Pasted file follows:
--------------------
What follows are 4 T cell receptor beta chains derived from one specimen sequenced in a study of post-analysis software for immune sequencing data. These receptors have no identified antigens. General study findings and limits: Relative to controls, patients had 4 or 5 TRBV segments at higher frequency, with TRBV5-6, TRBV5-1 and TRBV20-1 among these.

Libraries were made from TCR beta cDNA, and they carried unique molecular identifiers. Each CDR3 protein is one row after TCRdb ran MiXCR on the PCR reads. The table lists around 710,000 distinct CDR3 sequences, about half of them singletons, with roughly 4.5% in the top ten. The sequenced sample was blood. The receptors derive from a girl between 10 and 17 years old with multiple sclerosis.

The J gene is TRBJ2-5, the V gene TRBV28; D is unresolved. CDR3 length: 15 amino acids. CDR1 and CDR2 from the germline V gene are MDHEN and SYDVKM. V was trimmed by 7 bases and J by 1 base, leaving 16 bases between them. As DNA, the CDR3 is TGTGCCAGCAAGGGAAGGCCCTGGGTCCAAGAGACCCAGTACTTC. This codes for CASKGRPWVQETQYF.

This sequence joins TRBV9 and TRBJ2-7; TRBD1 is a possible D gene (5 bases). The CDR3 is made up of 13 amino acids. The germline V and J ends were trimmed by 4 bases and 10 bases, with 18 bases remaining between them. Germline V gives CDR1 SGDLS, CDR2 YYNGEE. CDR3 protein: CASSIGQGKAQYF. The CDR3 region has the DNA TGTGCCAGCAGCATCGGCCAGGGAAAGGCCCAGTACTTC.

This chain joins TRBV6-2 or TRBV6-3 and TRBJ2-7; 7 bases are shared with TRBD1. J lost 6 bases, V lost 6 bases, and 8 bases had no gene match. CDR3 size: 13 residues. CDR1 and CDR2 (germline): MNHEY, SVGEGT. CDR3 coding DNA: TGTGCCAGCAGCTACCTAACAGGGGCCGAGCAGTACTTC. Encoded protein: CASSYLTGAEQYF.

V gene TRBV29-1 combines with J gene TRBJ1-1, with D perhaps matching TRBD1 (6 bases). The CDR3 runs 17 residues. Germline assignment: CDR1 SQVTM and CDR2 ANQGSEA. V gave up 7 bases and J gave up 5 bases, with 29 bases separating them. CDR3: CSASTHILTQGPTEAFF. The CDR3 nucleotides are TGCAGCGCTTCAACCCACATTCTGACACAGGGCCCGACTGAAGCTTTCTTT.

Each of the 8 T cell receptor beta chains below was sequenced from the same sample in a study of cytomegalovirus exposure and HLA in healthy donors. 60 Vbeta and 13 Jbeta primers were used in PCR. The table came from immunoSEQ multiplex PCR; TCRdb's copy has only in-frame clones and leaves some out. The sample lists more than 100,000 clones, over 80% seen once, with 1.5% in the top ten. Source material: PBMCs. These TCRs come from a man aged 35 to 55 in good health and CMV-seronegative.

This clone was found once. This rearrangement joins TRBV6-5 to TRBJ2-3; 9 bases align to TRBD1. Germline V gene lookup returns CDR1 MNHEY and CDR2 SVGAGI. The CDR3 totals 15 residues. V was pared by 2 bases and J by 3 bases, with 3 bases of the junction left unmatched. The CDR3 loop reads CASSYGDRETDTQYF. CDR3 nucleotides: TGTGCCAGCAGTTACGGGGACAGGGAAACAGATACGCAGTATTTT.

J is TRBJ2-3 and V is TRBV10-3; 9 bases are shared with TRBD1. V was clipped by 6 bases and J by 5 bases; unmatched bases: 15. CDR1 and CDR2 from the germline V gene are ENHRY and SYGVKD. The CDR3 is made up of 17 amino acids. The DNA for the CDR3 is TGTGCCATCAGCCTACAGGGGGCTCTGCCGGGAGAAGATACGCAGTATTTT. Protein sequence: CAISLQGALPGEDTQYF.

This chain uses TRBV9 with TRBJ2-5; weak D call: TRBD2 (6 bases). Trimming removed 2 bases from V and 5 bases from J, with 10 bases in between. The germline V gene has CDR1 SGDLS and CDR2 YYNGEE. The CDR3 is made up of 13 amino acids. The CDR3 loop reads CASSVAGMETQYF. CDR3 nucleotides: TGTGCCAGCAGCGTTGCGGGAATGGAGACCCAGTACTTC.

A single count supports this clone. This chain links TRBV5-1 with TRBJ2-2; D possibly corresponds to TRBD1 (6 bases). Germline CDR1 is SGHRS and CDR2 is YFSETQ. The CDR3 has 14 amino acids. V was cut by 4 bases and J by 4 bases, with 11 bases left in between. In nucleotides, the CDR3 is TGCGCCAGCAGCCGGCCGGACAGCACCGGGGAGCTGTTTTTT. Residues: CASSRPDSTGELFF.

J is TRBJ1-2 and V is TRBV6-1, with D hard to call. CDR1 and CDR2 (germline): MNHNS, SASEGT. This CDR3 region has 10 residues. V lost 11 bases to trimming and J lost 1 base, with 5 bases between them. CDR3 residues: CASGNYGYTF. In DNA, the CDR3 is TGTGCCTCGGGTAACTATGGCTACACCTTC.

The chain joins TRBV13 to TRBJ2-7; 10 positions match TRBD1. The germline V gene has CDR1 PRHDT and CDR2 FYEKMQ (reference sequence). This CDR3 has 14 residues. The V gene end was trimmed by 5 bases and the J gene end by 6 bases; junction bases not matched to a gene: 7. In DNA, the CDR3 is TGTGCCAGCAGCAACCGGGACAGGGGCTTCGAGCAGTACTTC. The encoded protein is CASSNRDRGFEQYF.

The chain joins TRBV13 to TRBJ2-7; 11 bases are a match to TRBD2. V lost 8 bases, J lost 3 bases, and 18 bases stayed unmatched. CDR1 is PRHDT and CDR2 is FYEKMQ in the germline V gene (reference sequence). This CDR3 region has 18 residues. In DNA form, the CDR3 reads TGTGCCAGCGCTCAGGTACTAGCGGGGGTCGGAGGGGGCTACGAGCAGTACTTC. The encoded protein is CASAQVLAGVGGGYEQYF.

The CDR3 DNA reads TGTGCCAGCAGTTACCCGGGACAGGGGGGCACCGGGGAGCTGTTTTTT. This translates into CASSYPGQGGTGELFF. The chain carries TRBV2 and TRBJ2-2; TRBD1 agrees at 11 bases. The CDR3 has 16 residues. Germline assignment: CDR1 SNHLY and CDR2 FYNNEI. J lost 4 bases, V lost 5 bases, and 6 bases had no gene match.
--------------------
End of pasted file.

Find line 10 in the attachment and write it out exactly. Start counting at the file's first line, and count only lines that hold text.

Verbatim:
This chain uses TRBV9 with TRBJ2-5; weak D call: TRBD2 (6 bases). Trimming removed 2 bases from V and 5 bases from J, with 10 bases in between. The germline V gene has CDR1 SGDLS and CDR2 YYNGEE. The CDR3 is made up of 13 amino acids. The CDR3 loop reads CASSVAGMETQYF. CDR3 nucleotides: TGTGCCAGCAGCGTTGCGGGAATGGAGACCCAGTACTTC.